It put out a statement saying it was “exploring the structural and strategic realignment of its business” and that its alternatives include “the separation of mobile devices from its other business.”
Motorola’s sales of mobiles were down 38% in Q4 and company profits down 84% from $523 million to $111 million.
OK. We just want to say we told you so.
Back in November when Motorola CEO Ed Zander threw in the towel we observed here that since Eddie had led Sun into the valley of the shadow of death five years ago it had never recovered and predicted that there was a pretty good chance the same thing could happen to Moto.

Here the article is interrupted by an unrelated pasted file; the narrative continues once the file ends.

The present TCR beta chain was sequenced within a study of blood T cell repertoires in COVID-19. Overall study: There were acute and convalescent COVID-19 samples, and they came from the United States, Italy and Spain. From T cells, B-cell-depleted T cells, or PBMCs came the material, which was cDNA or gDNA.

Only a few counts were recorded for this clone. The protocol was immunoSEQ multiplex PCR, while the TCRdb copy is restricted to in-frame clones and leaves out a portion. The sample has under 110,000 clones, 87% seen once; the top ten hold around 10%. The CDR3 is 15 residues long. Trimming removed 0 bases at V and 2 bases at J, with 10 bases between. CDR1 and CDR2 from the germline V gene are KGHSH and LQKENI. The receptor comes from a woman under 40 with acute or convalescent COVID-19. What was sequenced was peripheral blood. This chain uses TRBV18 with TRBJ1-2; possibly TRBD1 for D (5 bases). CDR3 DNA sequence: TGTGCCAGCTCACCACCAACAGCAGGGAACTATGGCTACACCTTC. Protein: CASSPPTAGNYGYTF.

‘Pears it has.
Motorola has a track record of exiting core businesses. Before our time – well, most of us anyway, it exited radios and televisions. But who exactly is going to buy a dying business that can’t replace the short-term glory of the RAZR and what exactly does it expects to fall back on at this point – set-top boxes? Telecom network gear?
Phones are still half the company’s business for Pete’s sake.
It fancies that restructuring will accelerate the unit’s recovery and hold and attract talent.
Meanwhile, in the background activist shareholder Carl Icahn and his 3.3% stake is preparing for a proxy fight for seats on Moto’s board. Icahn has been pushing for a spin-off claiming it will unlock $20 billion in value. He lost a proxy fight last spring.